We stride on two levels, I think. There’s the domestic life, the day-to-day, the gainings of friendships and expertise. And then there’s the moment of deep insight, a flash of a hidden facet – the pattern of a façade, a new interpretation of a famous piece of music, that makes you believe you’ve comprehended the shape of things.
On Valentine’s Day, my fiancée and I attended the first opera I’d seen in many years – Mozart’s The Magic Flute, performed by the Yale Opera. It was truly a production for our age, a thing of very high quality indeed. It managed to translate Mozart’s Enlightenment philosophies perfectly into the contemporary idiom, while flashing additional little insights from the right now. The costuming of this Singspiel spoke volumes: Pamino in burgundy, Tamina in a blue-white gown reminiscent of Snow White; male choristers in turbans, female choristers in Women’s Temperance League hats, the Three Spirits as American Revolutionaries, and Papageno and Papagena – the true scene-and-show-stealers in both panache and vocal quality – birds of a feather in 19th-century French Bohemian linens.
When you put it that way, and remember that Die Zauberflöte premiered on September 30, 1791, it’s pretty easy to gather what Mozart might have been thinking about: music as the magical, reconciling element, enlightening society and freeing it from slavery. (An excellent added touch: as Tamino and Pamina ascend to the wedding altar, the three Revolutionary Sprites are ring-bearers, and don the coats of Colonial statesmen as they bring forth the wedding rings.)
Papageno is normally interpreted as the earthy Everyman, a one-man parodic ensemble of false bravado, layabout and souse. And, most often, he’s clothed in the green, parrot-like feathers of the literal-minded fantasist. But in the YSO’s production, he was a counterculture wit, a raconteur, a Lothario, and a bon vivant too. Astride the idealized journey of the principals, he became the charismatic focus: the counterpointed comedic lament of the Young Individual who, by Fortune’s force, must unwillingly accompany Tamino on his quest.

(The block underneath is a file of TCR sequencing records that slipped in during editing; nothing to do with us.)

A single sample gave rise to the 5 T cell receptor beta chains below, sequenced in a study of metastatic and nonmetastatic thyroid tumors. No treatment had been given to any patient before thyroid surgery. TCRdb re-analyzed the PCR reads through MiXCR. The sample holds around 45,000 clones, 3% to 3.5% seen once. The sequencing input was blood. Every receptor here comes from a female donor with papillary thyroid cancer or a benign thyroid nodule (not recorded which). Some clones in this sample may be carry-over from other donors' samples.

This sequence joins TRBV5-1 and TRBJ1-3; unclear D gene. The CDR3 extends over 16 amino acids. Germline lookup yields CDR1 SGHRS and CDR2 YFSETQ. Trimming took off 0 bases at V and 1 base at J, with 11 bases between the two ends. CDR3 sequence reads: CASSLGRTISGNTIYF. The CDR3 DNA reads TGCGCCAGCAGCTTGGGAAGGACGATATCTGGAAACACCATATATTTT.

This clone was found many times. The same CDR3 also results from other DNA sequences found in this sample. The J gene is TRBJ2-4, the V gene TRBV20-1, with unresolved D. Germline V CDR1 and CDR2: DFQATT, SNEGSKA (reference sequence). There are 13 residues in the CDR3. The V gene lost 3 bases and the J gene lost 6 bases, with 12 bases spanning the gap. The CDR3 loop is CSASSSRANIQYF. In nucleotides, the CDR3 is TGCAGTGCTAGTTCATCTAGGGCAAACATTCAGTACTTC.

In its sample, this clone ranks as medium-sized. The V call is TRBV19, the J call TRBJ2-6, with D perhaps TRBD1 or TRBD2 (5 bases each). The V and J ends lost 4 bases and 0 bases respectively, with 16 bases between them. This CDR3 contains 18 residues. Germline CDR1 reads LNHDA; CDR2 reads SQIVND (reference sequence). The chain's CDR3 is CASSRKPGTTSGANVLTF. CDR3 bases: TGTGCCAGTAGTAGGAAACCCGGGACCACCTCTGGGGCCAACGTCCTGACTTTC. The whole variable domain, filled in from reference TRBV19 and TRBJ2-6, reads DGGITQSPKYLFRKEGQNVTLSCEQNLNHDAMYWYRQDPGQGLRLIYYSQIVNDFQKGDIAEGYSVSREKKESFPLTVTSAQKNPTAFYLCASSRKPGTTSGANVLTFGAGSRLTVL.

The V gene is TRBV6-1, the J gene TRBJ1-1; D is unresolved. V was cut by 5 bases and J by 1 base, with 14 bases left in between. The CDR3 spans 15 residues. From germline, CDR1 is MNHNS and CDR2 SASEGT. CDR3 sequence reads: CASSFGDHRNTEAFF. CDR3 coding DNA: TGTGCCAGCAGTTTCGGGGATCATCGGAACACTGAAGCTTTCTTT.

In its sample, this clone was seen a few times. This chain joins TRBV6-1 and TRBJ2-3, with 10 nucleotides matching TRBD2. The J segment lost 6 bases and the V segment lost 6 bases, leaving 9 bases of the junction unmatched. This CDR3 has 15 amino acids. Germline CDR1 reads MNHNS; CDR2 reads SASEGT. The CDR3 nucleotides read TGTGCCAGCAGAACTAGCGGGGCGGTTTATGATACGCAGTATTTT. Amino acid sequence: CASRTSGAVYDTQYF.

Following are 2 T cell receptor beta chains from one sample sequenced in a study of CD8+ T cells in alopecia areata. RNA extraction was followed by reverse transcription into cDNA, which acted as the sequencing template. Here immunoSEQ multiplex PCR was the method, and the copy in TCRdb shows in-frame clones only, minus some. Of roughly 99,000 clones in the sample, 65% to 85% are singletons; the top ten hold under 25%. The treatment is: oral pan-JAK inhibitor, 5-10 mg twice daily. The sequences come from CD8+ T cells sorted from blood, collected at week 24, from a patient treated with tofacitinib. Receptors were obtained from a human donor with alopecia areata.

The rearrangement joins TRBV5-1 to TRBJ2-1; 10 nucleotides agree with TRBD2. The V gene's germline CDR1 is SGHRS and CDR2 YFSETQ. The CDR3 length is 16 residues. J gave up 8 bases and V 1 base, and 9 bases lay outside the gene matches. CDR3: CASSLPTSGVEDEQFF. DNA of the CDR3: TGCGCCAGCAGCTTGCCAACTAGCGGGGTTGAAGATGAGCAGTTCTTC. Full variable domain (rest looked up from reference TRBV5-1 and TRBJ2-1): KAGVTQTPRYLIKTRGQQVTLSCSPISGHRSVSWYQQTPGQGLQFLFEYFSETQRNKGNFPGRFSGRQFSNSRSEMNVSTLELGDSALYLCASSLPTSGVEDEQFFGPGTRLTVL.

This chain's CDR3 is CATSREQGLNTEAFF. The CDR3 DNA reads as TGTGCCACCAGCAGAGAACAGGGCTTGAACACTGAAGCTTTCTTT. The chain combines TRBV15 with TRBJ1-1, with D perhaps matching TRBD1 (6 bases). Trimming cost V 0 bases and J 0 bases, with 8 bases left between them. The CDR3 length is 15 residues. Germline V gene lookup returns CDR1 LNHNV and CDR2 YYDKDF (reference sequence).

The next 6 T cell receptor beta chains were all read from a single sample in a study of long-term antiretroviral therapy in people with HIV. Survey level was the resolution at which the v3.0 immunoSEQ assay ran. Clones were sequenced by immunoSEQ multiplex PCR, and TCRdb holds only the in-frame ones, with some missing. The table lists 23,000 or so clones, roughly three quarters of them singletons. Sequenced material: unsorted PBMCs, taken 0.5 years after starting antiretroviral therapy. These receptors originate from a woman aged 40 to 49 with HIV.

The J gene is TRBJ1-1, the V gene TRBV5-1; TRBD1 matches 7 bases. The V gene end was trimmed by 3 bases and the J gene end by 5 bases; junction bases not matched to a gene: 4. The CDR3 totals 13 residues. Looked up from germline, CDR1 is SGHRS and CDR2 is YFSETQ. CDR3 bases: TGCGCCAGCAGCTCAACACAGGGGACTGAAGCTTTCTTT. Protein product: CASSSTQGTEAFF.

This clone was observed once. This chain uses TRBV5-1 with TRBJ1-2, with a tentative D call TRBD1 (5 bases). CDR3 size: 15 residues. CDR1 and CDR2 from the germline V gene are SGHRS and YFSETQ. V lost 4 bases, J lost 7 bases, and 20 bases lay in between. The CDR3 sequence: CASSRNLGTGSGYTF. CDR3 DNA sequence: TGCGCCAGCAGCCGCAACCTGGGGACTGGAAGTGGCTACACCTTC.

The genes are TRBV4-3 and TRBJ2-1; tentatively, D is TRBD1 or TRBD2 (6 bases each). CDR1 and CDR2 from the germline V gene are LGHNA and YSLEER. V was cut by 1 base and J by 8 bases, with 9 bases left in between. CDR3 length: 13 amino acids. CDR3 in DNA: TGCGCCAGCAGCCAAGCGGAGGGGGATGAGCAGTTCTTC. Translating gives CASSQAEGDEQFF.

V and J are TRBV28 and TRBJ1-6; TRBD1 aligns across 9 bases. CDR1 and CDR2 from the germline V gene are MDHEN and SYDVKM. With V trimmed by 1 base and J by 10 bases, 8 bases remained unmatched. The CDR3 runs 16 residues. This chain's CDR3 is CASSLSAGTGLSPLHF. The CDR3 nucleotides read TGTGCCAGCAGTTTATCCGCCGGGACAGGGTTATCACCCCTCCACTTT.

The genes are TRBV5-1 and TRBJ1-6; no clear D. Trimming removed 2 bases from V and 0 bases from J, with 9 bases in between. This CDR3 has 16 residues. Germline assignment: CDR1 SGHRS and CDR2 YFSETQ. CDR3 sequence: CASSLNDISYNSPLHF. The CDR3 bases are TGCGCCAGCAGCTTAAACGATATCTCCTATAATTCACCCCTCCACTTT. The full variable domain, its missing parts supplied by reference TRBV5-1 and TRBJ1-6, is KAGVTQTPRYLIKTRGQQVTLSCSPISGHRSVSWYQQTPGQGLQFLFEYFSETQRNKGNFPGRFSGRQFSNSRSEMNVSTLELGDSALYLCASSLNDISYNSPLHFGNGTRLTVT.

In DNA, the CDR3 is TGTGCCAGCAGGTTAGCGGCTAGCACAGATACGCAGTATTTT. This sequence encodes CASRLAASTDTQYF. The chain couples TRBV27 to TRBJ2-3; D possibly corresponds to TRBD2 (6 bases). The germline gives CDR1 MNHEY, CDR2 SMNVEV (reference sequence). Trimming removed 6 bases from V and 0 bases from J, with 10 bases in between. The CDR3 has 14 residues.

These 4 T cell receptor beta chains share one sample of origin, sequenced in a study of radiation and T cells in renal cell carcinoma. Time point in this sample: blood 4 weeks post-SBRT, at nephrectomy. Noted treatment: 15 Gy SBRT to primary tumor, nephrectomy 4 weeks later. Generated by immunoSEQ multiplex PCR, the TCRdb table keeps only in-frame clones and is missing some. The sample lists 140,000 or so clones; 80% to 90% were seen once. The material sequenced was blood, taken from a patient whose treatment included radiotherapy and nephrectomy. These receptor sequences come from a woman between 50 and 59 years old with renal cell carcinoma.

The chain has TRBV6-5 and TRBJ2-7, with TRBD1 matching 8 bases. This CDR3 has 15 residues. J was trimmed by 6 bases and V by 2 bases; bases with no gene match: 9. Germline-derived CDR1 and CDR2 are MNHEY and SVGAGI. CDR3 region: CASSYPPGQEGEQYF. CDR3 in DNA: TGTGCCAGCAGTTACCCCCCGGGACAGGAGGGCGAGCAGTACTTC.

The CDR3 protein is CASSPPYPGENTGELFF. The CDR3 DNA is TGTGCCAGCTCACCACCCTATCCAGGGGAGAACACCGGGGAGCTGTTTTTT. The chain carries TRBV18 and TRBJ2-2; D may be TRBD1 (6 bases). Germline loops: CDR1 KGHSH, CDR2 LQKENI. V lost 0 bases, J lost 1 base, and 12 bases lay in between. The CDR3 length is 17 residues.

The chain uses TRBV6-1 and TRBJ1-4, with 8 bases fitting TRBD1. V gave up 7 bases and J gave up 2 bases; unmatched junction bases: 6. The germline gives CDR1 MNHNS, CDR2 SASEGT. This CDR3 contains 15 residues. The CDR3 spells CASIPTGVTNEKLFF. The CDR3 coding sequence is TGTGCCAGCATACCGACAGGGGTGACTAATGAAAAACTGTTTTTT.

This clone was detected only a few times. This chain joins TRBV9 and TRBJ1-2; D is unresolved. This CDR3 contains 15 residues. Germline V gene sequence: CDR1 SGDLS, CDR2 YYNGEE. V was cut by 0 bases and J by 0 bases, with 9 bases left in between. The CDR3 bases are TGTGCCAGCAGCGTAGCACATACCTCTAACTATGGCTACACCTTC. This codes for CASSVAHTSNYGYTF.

I want to hear some pa-pa-pa. Don’t you? Here they are, in another interesting interpretation, with Papageno and Papagena finding each other late in life:
Opera is a thing of grand passions, of ideas that aspire to the universal – the willed modeling of intense emotion and great themes into something of sublime pleasure for the ear and eye. In these times – which we must describe as epic – opera is a living and vital element of the right now, even as it sings of epics past.
This is why I’m so intrigued by the orchestration of Travel Dynamics International’s Mediterranean opera cruise, which will run from September 30-October 9, 2009. (Venice, Ancona, Split, Dubrovnik, Santorini, Rhodes, Ephesus, Athens – on the Corinthian II, “the gold standard of expedition cruising,” including all meals, drinks, lectures, performances, and shore excursions, private-car transfer to the airport, free night in Athens, and a complimentary CD of an unreleased performance at Carnegie Hall, rates available here.)
A special guest for this cruise is Marilyn Horne, who has been one of America’s most beloved opera singers during her four-decade career (over 1,300 recitals). It’s an occasion in honor of Ms. Horne’s 75th birthday and the 15th anniversary of the Marilyn Horne Foundation, a nonprofit she founded to ensure that young singers in this new millennium have the same opportunities she had, and that the vocal recital remains a viable and living art form in this country.
Indeed, this cruise is itself a work of art, a fine classical performance with an outstanding ensemble cast. There’s Fred Plotkin, author of Opera 101, himself a raconteur and bon vivant who, like Papageno, loves wine and food (so much so he’s written over two dozen books on the really dolce vita of Italian food, wine, opera, classical music, and “Italy for the gourmet traveler”). He’s a renaissance man with a passion for the Italian region of Friuli-Venezia Giulia. Since that’s where this cruise begins, you can expect him to be on fine form – an exuberant gourmand with an ear for music.
Also on board will be Columbia professor Alan Cameron. In 2005, Prof. Cameron was awarded the Lionel Trilling Book Award for his study Greek Mythography in the Roman World. The book describes how ancient Romans came to learn the Greek mythical structure.
“What Alan Cameron does is to follow his own curiosity,” said one of Cameron’s colleagues, instead of “worrying about what other people are working on.”
What is this cruise? It’s doing some very interesting things, isn’t it. To me, it isn’t just about food and wine and art and “the luxury experience” (whatever that means) but, literally, about the good life. Which isn’t about how much you’ve got, but what varied experiences you’ve had. And what stories you’ll enjoy telling.
It’s about translation – translating myth into music, narrative into song (and from original libretto to modern English surtitling, even) – translating music into food (“if food be the music of love, play on”) and food into life, translating Greek philosophy into Roman life, translating scholarship to the non-academic public, and translating culture from one generation to the next, from one culture to the next. (After all, every American generation is its own culture.) This is the music of travel, its unifying of arts, for the health of the culture.